Technology is driving the financial services industry. This includes credit unions. The emergence of fintechs and other non-traditional financial services companies are helping to push this momentum. Consumers can now handle all their financial matters online. Square, PayPal, Ally and even Amazon are offering consumers and business owners alternative deposit and lending options. Credit unions must compete not only with the competitor down the road but those in other states. While this is a challenge, it is one that credit unions can overcome with the help of a key advantage. Credit unions have an advantage over larger banks in that they know and understand their members’ wants and needs.
Is User Experience Really That Big of a Deal?
According to Amazon Web Services, 88% of online shoppers say they wouldn’t return to a website after having a bad user experience. In another survey by Comnio, 85% of adults think a business’s mobile website should be as good as or better than its desktop equivalent. This is where a credit union can leverage its advantage of knowing its membership. One of the worst experiences I had to address as a branch manager was a customer complaint about our website or mobile banking. What made it harder was that I agreed with the customers. Think of the reputational damage that can cause. If a member isn’t happy with your website or mobile app, will they be happy with you? According to these statistics, the answer is no. This is especially important as Millennials and Gen Zs grow older and enter the marketplace. These are generations that grew up with technology. Consumers expect to be able to handle all their financial needs through the use of their mobile devices or computer. They do not want to go to a branch and wait in line to deposit money. They want the convenience technology provides.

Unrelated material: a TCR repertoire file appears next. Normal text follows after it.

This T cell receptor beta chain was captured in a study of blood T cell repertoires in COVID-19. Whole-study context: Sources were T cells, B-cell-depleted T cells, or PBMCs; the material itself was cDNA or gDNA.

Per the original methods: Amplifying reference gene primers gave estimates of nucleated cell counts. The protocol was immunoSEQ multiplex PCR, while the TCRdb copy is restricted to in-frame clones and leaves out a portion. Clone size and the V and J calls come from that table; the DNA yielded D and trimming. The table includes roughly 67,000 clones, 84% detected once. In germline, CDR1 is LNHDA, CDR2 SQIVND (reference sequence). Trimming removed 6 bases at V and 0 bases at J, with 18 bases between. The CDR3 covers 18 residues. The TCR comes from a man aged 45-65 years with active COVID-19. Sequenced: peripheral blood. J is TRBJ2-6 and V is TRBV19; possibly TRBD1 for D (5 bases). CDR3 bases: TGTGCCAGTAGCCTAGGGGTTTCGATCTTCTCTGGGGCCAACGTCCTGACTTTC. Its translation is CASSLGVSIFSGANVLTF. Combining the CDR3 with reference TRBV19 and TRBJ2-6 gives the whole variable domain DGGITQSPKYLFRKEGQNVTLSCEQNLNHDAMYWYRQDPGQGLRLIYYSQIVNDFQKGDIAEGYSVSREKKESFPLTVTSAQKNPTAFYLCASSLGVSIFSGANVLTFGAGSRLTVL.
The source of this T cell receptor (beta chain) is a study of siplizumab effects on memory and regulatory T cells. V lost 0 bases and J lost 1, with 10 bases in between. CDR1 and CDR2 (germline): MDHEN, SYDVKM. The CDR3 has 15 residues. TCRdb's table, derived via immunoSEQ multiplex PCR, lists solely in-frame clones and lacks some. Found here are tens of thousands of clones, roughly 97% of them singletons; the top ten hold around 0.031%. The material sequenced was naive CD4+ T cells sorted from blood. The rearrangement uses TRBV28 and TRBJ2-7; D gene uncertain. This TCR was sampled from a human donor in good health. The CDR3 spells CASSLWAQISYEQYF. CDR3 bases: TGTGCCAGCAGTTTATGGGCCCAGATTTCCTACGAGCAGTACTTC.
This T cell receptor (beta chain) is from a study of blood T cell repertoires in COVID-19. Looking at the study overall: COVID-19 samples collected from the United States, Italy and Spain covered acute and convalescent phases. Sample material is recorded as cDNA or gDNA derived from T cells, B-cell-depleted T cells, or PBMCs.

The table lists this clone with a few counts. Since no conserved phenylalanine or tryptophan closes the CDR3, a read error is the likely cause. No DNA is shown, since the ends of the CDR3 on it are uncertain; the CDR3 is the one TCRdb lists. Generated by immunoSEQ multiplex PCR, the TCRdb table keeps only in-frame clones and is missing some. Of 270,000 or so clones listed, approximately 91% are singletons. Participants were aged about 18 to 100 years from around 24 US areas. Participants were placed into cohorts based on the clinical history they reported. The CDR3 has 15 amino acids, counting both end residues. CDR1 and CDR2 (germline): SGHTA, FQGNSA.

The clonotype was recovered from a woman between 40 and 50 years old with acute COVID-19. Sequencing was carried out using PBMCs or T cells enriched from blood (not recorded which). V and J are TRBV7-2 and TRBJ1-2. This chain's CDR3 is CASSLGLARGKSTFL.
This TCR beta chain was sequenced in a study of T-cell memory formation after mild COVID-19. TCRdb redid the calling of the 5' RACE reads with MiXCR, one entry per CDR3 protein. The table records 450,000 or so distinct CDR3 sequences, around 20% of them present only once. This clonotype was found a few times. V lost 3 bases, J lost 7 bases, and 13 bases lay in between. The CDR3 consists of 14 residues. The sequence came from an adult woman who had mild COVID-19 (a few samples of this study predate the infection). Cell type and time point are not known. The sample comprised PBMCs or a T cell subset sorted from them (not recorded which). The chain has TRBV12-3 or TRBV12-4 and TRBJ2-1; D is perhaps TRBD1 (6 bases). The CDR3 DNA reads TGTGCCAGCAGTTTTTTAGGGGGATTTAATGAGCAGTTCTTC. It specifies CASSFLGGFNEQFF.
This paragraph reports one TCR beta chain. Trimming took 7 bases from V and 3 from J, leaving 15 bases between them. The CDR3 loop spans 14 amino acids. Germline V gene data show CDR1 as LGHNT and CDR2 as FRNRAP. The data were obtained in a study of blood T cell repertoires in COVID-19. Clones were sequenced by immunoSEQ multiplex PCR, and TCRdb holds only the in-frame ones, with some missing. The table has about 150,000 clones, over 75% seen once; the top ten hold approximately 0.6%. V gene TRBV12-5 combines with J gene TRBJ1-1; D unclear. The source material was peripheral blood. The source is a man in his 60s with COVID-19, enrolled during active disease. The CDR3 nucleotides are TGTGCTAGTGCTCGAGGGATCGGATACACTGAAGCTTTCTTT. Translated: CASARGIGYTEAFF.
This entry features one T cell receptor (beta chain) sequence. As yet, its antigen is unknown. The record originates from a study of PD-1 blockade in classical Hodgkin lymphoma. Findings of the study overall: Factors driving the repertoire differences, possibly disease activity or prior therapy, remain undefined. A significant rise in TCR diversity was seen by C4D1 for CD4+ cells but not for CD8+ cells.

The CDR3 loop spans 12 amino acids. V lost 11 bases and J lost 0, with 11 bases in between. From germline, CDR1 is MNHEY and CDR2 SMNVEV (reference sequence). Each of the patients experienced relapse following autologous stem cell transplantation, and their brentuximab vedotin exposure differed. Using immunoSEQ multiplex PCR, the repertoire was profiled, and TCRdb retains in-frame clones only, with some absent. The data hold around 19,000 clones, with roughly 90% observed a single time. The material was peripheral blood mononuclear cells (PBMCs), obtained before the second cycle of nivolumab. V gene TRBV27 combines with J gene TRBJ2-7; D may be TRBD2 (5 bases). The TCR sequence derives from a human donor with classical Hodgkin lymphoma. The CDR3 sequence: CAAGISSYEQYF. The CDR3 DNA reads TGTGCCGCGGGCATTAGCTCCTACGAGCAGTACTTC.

What About Our Staff?
This extends to your staff as well. Is your staff happy with your technology offerings? This can be a good gauge of whether your members are happy. If your staff struggles to understand how your website or mobile app works, chances are your membership does too. I remember working at one bank where the systems were siloed and disconnected. Depending on what information you needed dictated what system you used. It was not uncommon to have 4 or 5 different systems up on my screen for one customer interaction. I would routinely ask the question, “with technology today, why is it so difficult to get the information we need”. The answer was always the same, the bank didn’t want to invest the money for better systems. This same bank purchased another bank with better systems and customer friendly online banking experiences. This was replaced with my banks systems. The result was as you would expect. Onboarding employees from the other bank struggled to learn the new systems and customers left because they felt the technological services offered were a step backwards. Yet, at a smaller credit union I worked for, the systems were far superior. The core deposit system provided for paperless transactions. The online and mobile apps were easy to use and member friendly. Every member walked out of the credit union with online access. This credit union was even able to provide services offsite. I remember one of our financial specialists driving out of town to a CUSO to open accounts. She was able to take deposits, offer financial advice and even accept complete loan applications. All of this was done on a tablet. Was this credit union bigger or had more money than my previous bank? Not at all. They just knew their membership better. They invested in quality technology that served their members needs. It resulted in better service and higher member retention.
User Experience or User Interface
This comes down to user experience. Both user interface and user experience are important and should be addressed. While user interface has been a focus for several years, user experience is now becoming more of a priority for financial institutions. With statistics showing the importance, credit unions should focus on user experience to help drive technological initiatives. Web page design and ease of mobile devices are important drivers. Members want an easy experience. Credit unions are proud to have members that have been with them for 20 or 30 plus years. Older generations do use mobile devices and are becoming more technological literate. As a result, it is key to have easy online systems that are not confusing.
Credit unions pride themselves on knowing and understanding their members. Ask any credit union professional the difference between banks and credit unions and one of the answers is “they have superior member service and are focused on members more than banks.” This is one of the strongest assets of a credit union and should be leveraged as much as possible. Especially in technology.
This post was originally published by Charles Schwab (Analyst at Capstone) on CUInsight.